FIERY PACKAGES LINKED: The FBI says initial forensic tests have linked the three fiery packages sent to federal and Maryland government officials earlier this month, according to an Associated Press article in the Capital.
DHR OUT $10 MILLION: The federal government will not pay the state Department of Human Resources $10 million because DHR did not have a process to document that the children it served were in imminent risk of entering foster care, writes Liz Kay for the Sun.
TOWARD EQUAL RIGHTS: Regardless of whether state Sen. Allan Kittleman – who just resigned as minority leader – introduces gay rights legislation this year, he has made an important contribution toward equal rights, writes the Sun’s editorial board.
KITTLEMAN’S FUTURE: Red Maryland’s Mark Newgent says both he and former GOP speech writer Richard Cross think Kittleman is considering a run for governor. Here’s the link to Cross’s blog.
CASINO FIXES: Operators of Maryland’s first casino said they will be working with legislators in Annapolis to fix problems that they say have depressed revenue, including having longer hours, Rachel Bernstein reports for the Daily Record.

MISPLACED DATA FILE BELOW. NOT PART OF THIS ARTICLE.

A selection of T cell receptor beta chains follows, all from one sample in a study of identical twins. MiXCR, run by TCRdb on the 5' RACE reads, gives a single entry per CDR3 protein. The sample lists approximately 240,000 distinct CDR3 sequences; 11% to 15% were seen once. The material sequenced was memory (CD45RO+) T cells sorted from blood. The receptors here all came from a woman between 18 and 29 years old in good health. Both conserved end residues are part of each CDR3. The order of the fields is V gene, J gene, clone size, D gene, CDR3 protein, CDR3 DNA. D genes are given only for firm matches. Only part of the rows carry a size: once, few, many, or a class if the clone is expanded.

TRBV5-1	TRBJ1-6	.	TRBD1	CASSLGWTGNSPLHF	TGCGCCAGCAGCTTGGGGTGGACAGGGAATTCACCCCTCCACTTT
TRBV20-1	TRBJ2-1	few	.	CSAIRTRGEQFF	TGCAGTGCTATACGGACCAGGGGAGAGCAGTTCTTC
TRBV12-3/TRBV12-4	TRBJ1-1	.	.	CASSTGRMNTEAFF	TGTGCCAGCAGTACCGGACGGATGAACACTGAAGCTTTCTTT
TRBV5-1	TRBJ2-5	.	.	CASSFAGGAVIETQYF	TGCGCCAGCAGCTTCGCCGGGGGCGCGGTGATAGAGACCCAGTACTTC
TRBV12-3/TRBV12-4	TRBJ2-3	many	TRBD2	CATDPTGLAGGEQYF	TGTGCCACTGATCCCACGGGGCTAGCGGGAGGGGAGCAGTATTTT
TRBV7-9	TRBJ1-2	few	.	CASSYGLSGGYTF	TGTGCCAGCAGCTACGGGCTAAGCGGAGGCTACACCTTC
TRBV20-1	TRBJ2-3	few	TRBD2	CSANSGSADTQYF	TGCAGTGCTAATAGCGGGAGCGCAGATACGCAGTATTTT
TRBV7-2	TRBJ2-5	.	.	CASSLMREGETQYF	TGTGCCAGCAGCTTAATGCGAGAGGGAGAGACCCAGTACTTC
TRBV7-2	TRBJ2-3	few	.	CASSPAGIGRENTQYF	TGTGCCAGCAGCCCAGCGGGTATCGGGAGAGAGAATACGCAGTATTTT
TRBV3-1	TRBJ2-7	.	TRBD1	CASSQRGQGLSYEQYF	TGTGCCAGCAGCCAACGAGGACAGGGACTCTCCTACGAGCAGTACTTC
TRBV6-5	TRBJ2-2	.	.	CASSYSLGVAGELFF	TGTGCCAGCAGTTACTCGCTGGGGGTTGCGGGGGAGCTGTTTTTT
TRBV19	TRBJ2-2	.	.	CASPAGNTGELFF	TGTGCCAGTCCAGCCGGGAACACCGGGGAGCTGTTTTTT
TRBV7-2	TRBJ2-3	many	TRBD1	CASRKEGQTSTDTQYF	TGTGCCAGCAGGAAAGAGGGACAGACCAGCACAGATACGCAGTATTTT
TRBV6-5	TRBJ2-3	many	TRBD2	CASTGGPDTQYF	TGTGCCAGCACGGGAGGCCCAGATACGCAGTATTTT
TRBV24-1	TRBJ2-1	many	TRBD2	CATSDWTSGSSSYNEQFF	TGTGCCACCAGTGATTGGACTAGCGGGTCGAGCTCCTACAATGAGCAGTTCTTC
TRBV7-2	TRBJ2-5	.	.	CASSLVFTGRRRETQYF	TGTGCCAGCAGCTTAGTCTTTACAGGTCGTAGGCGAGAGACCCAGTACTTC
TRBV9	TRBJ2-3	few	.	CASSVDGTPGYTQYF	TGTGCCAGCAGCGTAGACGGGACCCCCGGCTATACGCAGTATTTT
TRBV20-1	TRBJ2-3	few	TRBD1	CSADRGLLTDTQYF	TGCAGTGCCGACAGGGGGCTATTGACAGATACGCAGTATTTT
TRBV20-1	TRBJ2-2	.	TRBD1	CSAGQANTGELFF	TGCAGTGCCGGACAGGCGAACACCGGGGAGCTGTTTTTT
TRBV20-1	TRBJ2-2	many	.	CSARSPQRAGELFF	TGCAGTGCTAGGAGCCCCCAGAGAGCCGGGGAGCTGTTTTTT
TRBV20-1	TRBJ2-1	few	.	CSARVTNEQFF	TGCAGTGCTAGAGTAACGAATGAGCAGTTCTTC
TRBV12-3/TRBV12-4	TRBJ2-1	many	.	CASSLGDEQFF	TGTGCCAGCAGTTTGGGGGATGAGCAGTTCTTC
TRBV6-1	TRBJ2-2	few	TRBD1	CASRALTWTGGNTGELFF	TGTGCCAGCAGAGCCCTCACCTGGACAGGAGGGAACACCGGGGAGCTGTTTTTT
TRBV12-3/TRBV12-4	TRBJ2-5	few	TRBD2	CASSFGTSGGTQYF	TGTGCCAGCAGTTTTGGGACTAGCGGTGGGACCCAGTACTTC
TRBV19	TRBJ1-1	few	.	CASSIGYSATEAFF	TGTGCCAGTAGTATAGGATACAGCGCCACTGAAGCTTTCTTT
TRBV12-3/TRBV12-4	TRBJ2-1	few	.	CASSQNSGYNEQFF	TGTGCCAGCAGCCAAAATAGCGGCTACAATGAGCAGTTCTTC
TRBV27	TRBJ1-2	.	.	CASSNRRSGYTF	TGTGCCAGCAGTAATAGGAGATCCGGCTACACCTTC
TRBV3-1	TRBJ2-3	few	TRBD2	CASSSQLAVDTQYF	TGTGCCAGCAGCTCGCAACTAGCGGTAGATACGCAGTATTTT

SLOTS FOR VETS: The editorial board for the Frederick News Post writes that since slots are now legal in Maryland, veterans organizations should be allowed to have them as well.
GUN LAWS: A gun rights advocate has asked the Frederick County delegation of state lawmakers to expand a right-to-carry proposal to include other jurisdictions, Meg Tully reports for the Frederick News Post.
MERGER OK’D: The Maryland Public Service Commission has approved the proposed merger of FirstEnergy and Allegheny Energy with 20 conditions, leaving the Pennsylvania Public Utility Commission as the sole regulatory hurdle to the merger, Julie Greene reports for the Hagerstown Herald Mail.
AMBULANCE FEE: It has been more than two months since Montgomery County voters resoundingly killed the suburb’s ambulance fee, but those in County Executive Ike Leggett’s administration haven’t stop talking about their signature issue, Brian Hughes reports for the Washington Examiner.
CLEANING HOUSE IN PG: New Prince George’s County Exec Rushern Baker has already shown some of the decisiveness he will need to restore trust in the integrity of government through the wholesale housecleaning he conducted within hours of being sworn in, writes the Sun’s editorial board.
ROLLEY BUCKS: Former city planning director Otis Rolley has raised $129,500 toward his bid for mayor, a fraction of the more than $800,000 Mayor Stephanie Rawlings-Blake has on hand, blogs the Sun’s Julie Scharper.
BOND BILLS: Howard County’s state legislators put off voting on higher hotel taxes and slots for veterans groups, but approved liquor tasting and all but one request for state bond money yesterday, Larry Carson reports for the Sun.
In my blog about Allen Kittleman, I didn’t speculate as to what office Kittleman I thought he may or may not run for in the future, or even that he would necessarily run for another office at all. I just made the point he was showing the same characteristics as other upwardly mobile candidates.